Republican Stitt wins Oklahoma governor's race

Incumbent Republican Kevin Stitt overcame a late-campaign rally by Democrat Joy Hofmeister to win the Oklahoma Governor’s race on Tuesday.

With 89% of precincts reporting, Stitt had 56.35% of the vote to Hofmeister’s 40.85%, according to unofficial results posted by the Oklahoma State Election Board. Ervin Stone, an independent, and Natalie Bruno, a Libertarian, garnered a combined 2.8% of the vote.

Stitt gained more than 70% of the vote in many rural counties. Hofmeister won only three of Oklahoma’s 77 counties – Oklahoma (Oklahoma City), Cleveland County and Tulsa County.

A poll by Tomahawk Strategies had Hofmeister with a three percentage-point lead last week, but another poll by Ascend Action had Stitt leading by the same margin. Both polls had a margin of error of approximately four points.

Stitt was expected to easily defeat Hofmeister, but several media outlets reported the Republican Governors Association purchased a seven-figure advertising campaign during the last few weeks. Sen. Ted Cruz, R-Texas, held a rally for Stitt in Oklahoma and Florida Republican Gov. Ron DeSantis announced support.

Stitt graduated from Oklahoma State University and founded Gateway Mortgage, a nationwide lending company, in Tulsa before becoming governor in 2018. Stitt’s campaign focused on Oklahoma lowering costs to attract businesses and improving public education and public safety. He also promoted health care reform and transforming Medicaid into a private-public model.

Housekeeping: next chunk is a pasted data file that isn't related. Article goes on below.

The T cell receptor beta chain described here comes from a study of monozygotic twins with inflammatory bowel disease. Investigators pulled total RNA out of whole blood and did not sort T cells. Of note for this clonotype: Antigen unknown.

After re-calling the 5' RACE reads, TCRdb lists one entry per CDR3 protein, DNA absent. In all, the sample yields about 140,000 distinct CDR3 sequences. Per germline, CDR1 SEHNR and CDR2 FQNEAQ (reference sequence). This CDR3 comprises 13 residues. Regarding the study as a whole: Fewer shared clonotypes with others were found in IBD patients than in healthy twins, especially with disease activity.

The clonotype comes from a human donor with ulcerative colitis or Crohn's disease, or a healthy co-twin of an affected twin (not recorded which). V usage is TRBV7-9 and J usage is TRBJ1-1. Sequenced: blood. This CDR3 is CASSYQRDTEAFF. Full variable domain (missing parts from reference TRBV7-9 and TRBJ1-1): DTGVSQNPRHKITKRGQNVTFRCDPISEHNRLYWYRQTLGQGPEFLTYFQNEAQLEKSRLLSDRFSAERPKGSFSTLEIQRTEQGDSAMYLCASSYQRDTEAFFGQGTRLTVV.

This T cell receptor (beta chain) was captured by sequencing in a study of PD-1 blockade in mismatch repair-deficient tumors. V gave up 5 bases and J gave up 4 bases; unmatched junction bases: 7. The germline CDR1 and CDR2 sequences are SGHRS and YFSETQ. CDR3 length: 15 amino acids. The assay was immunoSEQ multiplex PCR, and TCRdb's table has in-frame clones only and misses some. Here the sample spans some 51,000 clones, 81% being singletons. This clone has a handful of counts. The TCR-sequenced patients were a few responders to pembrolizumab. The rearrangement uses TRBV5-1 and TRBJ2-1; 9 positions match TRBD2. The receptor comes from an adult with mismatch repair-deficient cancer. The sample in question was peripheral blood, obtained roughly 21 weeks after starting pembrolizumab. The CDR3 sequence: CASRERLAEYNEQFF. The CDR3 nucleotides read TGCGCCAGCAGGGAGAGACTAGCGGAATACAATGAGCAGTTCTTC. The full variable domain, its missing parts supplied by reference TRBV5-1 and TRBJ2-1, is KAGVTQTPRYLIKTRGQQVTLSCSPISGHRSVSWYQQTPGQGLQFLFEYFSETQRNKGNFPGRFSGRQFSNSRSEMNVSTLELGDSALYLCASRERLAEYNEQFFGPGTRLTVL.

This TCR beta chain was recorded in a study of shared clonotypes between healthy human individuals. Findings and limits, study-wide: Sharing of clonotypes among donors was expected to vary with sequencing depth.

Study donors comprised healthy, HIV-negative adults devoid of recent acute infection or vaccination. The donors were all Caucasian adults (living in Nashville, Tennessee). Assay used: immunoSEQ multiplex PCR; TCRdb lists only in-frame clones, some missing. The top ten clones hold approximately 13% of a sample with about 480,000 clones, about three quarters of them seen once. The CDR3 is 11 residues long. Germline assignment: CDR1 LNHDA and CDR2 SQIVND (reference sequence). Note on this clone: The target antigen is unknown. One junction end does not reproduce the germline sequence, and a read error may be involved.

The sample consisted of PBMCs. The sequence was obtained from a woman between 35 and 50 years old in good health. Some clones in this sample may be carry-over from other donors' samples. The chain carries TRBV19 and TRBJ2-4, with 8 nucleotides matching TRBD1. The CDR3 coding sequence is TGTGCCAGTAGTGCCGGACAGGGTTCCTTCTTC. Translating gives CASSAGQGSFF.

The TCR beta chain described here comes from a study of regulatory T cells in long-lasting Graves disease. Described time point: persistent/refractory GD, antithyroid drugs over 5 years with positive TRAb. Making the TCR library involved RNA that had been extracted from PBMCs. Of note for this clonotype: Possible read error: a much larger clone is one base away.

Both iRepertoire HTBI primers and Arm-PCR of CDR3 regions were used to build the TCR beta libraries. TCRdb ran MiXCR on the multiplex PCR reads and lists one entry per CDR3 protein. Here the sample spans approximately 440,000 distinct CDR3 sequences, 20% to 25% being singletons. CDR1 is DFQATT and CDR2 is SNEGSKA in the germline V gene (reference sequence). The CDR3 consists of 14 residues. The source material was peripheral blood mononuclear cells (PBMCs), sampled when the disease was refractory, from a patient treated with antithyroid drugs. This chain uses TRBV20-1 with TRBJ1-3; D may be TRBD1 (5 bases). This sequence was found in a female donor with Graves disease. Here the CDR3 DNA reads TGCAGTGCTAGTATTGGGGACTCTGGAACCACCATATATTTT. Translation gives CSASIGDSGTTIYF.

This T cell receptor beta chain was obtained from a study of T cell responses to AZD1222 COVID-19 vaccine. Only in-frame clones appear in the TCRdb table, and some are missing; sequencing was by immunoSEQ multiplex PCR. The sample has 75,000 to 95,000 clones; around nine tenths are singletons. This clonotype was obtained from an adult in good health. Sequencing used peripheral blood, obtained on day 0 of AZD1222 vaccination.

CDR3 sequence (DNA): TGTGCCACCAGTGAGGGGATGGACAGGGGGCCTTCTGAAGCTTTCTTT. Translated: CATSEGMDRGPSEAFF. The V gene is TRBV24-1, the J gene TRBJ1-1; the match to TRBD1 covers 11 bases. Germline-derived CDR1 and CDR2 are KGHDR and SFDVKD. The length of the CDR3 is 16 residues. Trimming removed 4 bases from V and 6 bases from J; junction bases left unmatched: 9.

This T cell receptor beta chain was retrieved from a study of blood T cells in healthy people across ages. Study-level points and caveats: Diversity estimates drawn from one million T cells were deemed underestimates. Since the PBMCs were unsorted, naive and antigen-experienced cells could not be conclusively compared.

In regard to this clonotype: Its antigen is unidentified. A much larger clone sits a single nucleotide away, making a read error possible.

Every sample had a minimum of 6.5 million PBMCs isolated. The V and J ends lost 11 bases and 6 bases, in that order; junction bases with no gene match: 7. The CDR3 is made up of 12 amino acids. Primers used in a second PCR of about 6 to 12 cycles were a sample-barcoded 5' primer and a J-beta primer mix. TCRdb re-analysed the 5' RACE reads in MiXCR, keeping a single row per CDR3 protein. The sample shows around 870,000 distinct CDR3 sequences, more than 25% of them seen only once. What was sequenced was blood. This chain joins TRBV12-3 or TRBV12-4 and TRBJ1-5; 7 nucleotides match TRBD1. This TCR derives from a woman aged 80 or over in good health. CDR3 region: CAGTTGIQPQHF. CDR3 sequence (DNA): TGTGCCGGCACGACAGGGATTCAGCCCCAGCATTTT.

Stitt is a citizen of the Cherokee Nation and the second Native American to be elected as a governor in the United States. However, he clashed with Oklahoma’s Native American tribes over the state’s gambling agreement. It led to leaders of the state’s five largest tribes endorsing Hofmeister.

Hofmeister, who switched parties last year as she announced her candidacy for governor, attempted to be the first Democrat to win statewide office since Brad Henry served two consecutive terms as governor and left office in 2011. She was elected superintendent of public instruction in 2014 and made education the focus of her campaign.

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